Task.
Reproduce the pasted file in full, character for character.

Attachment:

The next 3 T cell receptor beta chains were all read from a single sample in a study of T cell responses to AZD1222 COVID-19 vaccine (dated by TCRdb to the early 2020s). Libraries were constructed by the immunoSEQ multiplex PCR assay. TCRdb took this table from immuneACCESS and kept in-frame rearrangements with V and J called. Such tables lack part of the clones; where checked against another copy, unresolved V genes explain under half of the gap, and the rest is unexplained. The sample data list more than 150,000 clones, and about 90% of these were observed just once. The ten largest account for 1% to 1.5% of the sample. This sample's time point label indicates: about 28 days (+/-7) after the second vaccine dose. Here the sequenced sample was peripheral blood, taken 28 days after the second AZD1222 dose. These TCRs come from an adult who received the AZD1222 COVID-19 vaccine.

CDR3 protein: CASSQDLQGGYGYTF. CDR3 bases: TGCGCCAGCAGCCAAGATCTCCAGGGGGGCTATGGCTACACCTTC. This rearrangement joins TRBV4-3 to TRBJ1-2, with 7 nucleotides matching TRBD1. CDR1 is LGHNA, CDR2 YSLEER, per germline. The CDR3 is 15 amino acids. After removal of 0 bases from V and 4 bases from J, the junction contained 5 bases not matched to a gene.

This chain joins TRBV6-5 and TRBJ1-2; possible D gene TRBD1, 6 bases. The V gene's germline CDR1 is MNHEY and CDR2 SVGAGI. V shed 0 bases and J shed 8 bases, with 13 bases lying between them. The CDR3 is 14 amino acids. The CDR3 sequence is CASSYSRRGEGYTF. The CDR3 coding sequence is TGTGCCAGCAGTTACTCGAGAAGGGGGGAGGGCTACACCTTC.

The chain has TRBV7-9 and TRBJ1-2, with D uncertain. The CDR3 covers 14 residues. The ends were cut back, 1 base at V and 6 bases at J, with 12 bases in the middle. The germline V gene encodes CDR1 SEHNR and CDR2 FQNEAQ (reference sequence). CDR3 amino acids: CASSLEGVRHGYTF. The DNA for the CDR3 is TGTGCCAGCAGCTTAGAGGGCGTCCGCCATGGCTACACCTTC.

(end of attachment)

The next 3 T cell receptor beta chains were all read from a single sample in a study of T cell responses to AZD1222 COVID-19 vaccine (dated by TCRdb to the early 2020s). Libraries were constructed by the immunoSEQ multiplex PCR assay. TCRdb took this table from immuneACCESS and kept in-frame rearrangements with V and J called. Such tables lack part of the clones; where checked against another copy, unresolved V genes explain under half of the gap, and the rest is unexplained. The sample data list more than 150,000 clones, and about 90% of these were observed just once. The ten largest account for 1% to 1.5% of the sample. This sample's time point label indicates: about 28 days (+/-7) after the second vaccine dose. Here the sequenced sample was peripheral blood, taken 28 days after the second AZD1222 dose. These TCRs come from an adult who received the AZD1222 COVID-19 vaccine.

CDR3 protein: CASSQDLQGGYGYTF. CDR3 bases: TGCGCCAGCAGCCAAGATCTCCAGGGGGGCTATGGCTACACCTTC. This rearrangement joins TRBV4-3 to TRBJ1-2, with 7 nucleotides matching TRBD1. CDR1 is LGHNA, CDR2 YSLEER, per germline. The CDR3 is 15 amino acids. After removal of 0 bases from V and 4 bases from J, the junction contained 5 bases not matched to a gene.

This chain joins TRBV6-5 and TRBJ1-2; possible D gene TRBD1, 6 bases. The V gene's germline CDR1 is MNHEY and CDR2 SVGAGI. V shed 0 bases and J shed 8 bases, with 13 bases lying between them. The CDR3 is 14 amino acids. The CDR3 sequence is CASSYSRRGEGYTF. The CDR3 coding sequence is TGTGCCAGCAGTTACTCGAGAAGGGGGGAGGGCTACACCTTC.

The chain has TRBV7-9 and TRBJ1-2, with D uncertain. The CDR3 covers 14 residues. The ends were cut back, 1 base at V and 6 bases at J, with 12 bases in the middle. The germline V gene encodes CDR1 SEHNR and CDR2 FQNEAQ (reference sequence). CDR3 amino acids: CASSLEGVRHGYTF. The DNA for the CDR3 is TGTGCCAGCAGCTTAGAGGGCGTCCGCCATGGCTACACCTTC.